Friday, August 1, 2008

COUTURE SEWING: BOOKS

I do not do a lot of sewing anymore. The children are grownup and gone and I really don't need any more clothes. "Need." of course, rarely factors in the purchase of either fabric or clothes. But on the few occasions when I want to make something special, usually a jacket these days, I have two books on couture sewing which I refer to.

  • Claire B. Shaeffer, Couture Sewing Techniques (published by Taunton Press). It is available here.
  • Roberta Carr, Couture: The Art of Fine Sewing (published by Palmer&Pletsch). It is available here.

I like the Shaeffer book the most. The book is in two parts. In the first part she explains basic techniques, beginning with hand sewing (whether temporary or permanent) and ending with closures. In the second part she discusses garments -- skirts, pants, blouses, dresses, jackets and evening wear -- and parts of garments -- sleeves, pockets. I personally have found her extensive explanations of setting in sleeves and sleeve heads one of the most valuable parts of the book. I also have used her information on making patch pockets and set-in pockets. I avoid all other kinds of pockets. I have made welt pockets but making them was so agonizing, I did it only once. And I always go through her chapter on jackets and coats before I make a jacket. Invariably I find something I missed before or something I have forgotten.

Carr's book is much more user-friendly than Shaeffer's but it does not have the depth. It consists primarily of relatively short "tips." Many of them I have liked but I much prefer the in-depth approach of Shaeffer's book.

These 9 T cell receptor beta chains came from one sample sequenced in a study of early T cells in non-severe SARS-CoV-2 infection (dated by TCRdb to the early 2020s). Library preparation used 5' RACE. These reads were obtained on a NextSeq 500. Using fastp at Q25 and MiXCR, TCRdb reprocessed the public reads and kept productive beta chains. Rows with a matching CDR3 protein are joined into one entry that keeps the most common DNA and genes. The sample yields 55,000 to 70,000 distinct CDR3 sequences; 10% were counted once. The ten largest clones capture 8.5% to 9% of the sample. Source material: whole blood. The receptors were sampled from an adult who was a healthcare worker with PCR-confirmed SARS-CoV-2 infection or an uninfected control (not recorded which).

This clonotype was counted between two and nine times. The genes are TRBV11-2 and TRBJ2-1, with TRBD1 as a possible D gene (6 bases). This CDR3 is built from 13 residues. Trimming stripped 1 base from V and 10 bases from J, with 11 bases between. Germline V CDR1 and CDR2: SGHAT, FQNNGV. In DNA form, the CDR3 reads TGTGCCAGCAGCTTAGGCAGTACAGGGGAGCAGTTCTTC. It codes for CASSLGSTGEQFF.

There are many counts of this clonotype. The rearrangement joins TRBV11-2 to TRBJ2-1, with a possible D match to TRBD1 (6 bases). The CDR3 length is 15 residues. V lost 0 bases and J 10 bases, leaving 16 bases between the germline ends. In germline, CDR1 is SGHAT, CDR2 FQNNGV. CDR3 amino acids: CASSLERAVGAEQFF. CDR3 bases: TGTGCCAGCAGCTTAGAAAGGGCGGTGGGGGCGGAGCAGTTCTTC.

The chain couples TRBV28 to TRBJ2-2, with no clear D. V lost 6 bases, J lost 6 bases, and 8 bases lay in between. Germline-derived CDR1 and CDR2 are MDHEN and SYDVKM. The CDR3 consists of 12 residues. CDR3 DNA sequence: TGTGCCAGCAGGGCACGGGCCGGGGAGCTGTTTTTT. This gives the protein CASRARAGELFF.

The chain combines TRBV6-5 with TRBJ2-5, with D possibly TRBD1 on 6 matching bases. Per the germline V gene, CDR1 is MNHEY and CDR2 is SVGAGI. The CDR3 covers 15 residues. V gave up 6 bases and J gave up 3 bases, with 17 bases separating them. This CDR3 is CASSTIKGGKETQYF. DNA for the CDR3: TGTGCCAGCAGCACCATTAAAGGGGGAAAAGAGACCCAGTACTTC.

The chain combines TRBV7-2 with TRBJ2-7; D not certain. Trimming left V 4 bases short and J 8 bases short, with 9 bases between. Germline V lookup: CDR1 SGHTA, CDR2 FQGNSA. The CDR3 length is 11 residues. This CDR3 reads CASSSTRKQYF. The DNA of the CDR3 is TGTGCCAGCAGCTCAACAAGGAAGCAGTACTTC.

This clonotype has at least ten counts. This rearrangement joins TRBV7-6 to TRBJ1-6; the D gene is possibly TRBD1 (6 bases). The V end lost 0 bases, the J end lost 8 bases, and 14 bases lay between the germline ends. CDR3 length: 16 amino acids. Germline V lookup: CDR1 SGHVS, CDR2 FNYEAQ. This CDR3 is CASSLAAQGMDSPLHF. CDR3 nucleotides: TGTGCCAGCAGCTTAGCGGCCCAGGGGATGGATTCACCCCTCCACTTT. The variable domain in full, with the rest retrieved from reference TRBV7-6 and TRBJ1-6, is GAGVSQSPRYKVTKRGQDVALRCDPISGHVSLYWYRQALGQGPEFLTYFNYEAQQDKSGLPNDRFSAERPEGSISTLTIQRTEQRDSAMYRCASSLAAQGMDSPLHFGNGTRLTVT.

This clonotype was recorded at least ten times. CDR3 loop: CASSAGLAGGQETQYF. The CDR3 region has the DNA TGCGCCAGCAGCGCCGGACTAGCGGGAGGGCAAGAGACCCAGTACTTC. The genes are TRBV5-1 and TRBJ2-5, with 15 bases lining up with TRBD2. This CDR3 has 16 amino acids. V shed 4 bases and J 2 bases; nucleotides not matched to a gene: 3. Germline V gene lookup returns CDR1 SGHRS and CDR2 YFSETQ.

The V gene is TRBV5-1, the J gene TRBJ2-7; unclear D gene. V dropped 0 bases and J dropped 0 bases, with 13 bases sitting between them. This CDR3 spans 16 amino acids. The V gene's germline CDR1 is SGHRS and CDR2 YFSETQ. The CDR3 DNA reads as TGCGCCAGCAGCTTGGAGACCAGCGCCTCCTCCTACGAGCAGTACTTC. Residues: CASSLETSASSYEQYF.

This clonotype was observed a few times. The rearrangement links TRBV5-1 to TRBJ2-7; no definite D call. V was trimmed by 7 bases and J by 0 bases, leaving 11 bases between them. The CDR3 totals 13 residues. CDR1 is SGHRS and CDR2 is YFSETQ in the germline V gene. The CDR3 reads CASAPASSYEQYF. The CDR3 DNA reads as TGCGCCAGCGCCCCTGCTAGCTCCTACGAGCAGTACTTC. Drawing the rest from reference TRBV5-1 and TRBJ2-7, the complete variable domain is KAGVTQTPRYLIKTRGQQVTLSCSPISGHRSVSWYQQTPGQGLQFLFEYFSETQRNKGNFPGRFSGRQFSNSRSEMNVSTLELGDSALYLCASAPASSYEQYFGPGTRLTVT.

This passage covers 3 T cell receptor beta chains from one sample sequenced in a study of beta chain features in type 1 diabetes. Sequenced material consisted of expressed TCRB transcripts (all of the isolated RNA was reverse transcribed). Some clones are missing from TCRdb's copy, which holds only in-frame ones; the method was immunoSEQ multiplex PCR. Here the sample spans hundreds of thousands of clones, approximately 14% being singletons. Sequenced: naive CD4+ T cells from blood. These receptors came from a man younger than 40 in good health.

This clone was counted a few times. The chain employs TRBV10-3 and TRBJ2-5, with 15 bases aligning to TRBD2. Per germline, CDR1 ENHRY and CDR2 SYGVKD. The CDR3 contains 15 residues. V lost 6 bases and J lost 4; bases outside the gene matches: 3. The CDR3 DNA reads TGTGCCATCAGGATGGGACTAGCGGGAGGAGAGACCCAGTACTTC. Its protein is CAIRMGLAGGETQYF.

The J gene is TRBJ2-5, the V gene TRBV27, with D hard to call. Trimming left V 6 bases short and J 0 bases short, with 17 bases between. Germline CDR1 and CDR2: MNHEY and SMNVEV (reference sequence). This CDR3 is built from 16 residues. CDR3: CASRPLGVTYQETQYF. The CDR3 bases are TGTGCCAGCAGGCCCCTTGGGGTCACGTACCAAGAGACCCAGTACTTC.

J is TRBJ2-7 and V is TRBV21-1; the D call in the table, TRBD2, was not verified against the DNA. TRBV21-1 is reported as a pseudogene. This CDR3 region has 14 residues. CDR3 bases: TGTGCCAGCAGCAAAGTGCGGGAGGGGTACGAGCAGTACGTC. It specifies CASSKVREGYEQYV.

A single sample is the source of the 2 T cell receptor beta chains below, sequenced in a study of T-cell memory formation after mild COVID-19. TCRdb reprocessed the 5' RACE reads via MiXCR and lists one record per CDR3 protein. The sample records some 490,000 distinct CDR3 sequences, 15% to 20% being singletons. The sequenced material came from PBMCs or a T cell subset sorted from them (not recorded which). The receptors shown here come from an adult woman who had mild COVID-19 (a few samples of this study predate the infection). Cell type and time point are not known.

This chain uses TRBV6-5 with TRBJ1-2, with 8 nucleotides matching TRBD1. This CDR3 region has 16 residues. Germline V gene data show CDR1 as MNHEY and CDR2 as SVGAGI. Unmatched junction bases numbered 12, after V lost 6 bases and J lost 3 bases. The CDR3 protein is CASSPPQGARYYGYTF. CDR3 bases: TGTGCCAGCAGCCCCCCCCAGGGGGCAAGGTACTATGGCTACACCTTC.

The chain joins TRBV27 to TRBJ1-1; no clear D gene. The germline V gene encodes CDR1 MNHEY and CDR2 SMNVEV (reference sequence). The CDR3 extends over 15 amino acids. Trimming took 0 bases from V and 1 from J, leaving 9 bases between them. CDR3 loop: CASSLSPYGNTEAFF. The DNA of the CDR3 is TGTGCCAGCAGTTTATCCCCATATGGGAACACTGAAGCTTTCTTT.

Also invaluable is my subscription to Threads Magazine (published by Taunton Press). Before we moved to South Carolina I owned all the issues published to that date. In the effort to cut down on what we had to move, I went through them all and cut out only those articles I thought I might have a use for. A part of me still wishes I hadn't done that. Go here to get more information about the magazine.

A book which I have not seen is Bridal Couture: Fine Sewing Techniques for Wedding Gowns and Evening Wear by Susan Khalje. It is available here. The book has received excellent reviews. I was also very impressed by Susan when when she was interviewed on the Sew Forth Now podcast. Go here to listen.

Related Post: Weaving and Couture Sewing

© 2008

7 comments:

deborahbee said...

Hi Peg,
Although at the moment I am up to my ears in setting up my loom I realised when I read all your blog that I have several of the dressmaking books which you mention. I am not a a brilliant maker of clothes but I enjoy sewing and admire the art of the couture dressmaker. When my son got married 5 years ago his girlfriend asked me to make her wedding dress. Of course if it simple I said. She came up with a boned bodice and a skirt with a train. I had to go to a workshop to learn but we were both delighted with the eventual dress.